Sullivan announces book about free speech
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President Tom Sullivan thinks it necessary to value free speech on college campuses, according to a new book he is writing, which has yet to be named.
Sullivan’s book will outline the challenges of interpreting the First Amendment and emphasize the necessity for college campuses to cultivate a civically-informed student body, Sullivan said.
“President Sullivan’s timing is perfect, given our ‘Age of No Truths,’ ‘alternative facts’ and moral relativism,” Community Development and Applied Economics professor Rob Williams said.
His book will focus on the importance of free speech including how social media has affected the expression of young people entering the political marketplace.
“Just because social media is used for play and pastime does not mean students should not be held accountable for what students put on it,” first-year Harmony Edosomwan said.
Williams said the riots at University of California Berkeley regarding Milo Yiannopoulos of Breitbart News and the reaction to Charles Murray’s speech at Middlebury College are “liberal intolerance” and are directly related to the freedom of speech.
“Murray’s ideas are distasteful to many, but as an invited guest of the college, he deserves to be treated with respect,” he said. “Even as his ideas, should be thoughtfully and thoroughly challenged by those who disagree with them.”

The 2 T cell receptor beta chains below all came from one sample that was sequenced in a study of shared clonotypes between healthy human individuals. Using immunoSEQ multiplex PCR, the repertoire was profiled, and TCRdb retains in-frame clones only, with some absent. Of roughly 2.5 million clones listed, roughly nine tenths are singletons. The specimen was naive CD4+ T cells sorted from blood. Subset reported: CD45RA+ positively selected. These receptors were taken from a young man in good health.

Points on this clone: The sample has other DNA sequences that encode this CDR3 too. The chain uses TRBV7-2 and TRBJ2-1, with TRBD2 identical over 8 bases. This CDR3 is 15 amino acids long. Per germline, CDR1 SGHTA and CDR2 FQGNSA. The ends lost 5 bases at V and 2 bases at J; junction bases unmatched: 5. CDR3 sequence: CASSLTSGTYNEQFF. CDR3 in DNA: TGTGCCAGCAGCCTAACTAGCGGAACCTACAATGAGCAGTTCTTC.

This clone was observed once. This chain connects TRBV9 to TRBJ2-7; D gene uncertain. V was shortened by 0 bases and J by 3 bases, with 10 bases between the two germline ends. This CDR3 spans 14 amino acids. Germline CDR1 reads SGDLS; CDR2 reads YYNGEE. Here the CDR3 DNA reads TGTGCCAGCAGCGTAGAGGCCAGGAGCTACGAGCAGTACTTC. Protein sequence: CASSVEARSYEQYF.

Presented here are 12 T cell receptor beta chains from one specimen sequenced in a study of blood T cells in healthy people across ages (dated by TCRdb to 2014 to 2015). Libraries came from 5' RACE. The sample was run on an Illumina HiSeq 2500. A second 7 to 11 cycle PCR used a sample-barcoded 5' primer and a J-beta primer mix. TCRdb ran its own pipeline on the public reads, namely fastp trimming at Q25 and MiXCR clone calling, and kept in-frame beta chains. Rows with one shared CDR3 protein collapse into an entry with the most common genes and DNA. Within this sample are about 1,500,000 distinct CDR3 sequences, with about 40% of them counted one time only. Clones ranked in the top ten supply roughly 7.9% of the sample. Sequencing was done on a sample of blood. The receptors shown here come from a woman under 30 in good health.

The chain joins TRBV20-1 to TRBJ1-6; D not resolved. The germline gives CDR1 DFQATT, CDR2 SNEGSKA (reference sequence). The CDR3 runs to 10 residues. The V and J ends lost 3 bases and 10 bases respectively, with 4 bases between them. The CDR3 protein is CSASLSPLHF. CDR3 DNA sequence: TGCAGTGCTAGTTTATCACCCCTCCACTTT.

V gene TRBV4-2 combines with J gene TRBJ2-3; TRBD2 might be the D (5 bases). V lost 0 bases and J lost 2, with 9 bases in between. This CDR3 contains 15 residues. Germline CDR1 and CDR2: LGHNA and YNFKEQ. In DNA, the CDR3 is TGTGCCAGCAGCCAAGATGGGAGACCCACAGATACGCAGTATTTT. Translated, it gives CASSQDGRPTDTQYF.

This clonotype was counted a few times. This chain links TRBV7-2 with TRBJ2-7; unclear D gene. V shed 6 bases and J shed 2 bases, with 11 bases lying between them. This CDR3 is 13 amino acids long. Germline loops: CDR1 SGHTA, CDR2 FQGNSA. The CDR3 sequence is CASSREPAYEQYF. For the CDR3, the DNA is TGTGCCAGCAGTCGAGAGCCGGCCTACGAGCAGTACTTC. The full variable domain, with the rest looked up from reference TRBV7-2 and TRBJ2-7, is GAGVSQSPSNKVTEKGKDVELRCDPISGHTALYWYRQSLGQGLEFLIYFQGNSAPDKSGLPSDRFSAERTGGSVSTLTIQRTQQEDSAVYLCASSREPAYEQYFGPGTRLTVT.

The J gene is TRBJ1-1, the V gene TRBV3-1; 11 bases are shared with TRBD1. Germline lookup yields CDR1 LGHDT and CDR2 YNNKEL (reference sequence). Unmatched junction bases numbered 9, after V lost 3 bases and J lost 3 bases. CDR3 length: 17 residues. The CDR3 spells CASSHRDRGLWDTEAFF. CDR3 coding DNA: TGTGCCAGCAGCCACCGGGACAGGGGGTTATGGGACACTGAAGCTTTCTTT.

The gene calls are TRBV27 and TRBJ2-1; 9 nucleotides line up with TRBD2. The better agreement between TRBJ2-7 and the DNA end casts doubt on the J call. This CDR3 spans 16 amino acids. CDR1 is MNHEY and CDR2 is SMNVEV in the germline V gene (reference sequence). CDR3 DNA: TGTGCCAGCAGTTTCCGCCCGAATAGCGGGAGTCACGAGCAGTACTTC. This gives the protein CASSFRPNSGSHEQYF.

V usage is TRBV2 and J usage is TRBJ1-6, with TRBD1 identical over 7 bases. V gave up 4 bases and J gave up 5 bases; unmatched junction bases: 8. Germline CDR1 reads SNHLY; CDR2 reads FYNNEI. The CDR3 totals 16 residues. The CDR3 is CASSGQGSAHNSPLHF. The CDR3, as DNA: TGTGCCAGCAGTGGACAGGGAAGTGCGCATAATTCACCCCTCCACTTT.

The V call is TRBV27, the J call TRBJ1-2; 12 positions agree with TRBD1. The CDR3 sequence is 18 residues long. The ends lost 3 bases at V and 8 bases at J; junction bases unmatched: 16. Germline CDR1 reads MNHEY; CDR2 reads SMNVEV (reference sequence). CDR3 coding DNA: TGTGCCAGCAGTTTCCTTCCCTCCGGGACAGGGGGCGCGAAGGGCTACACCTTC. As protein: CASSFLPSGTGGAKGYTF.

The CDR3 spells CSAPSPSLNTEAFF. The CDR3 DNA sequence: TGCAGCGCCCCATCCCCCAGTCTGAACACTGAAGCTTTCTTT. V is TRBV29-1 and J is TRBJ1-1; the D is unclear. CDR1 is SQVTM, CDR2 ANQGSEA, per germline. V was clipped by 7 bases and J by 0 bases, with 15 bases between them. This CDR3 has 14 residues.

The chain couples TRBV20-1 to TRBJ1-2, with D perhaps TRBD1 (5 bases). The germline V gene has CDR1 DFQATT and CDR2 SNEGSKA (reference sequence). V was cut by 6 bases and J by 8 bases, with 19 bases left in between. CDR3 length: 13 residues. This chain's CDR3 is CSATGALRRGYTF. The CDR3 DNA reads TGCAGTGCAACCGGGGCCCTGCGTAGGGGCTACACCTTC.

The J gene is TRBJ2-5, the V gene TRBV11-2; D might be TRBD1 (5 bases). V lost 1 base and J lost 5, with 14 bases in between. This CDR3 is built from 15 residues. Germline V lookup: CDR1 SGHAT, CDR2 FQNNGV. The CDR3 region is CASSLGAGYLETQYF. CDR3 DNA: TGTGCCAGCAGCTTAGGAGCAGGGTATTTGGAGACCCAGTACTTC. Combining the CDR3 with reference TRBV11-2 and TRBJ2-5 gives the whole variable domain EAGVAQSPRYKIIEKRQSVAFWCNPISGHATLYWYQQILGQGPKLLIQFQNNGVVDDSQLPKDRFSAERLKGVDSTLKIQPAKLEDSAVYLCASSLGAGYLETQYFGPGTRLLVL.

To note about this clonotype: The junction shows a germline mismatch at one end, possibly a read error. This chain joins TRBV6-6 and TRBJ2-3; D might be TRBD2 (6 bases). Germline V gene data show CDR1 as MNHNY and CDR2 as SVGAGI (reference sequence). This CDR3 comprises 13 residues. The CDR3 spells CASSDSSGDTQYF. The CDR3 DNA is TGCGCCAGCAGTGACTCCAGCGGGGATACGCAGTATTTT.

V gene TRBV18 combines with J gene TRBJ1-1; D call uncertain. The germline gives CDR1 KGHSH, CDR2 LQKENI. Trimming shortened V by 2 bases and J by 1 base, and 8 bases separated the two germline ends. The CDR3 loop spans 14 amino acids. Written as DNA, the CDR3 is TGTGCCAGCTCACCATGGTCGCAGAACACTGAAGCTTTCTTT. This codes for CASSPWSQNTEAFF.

It is the college campus setting where the exchange of ideas and expression of personal viewpoints — whether one agrees with them or not — should be protected, Sullivan said.
“If we can’t have a thoughtful exchange of opinions in the educational and scholarly setting of universities, it is hard to see that operate in society at large. Society looks to us for solutions and new ideas, and it takes a robust environment to achieve that,” he said.
Not only does the University have a responsibility to its students to promote free speech outside the classroom, but also uphold it within the curriculum, English professor Jamie Williamson said.
“Open inquiry and the ability to pursue the study of different subjects without teaching through a scope of rigidly imposed ideologies is invaluable,” Williamson said.
The book will include a chapter on the history of the law’s development, a chapter on the philosophy of the law which supports that legal rule, and the philosophy behind the First Amendment, President Sullivan said.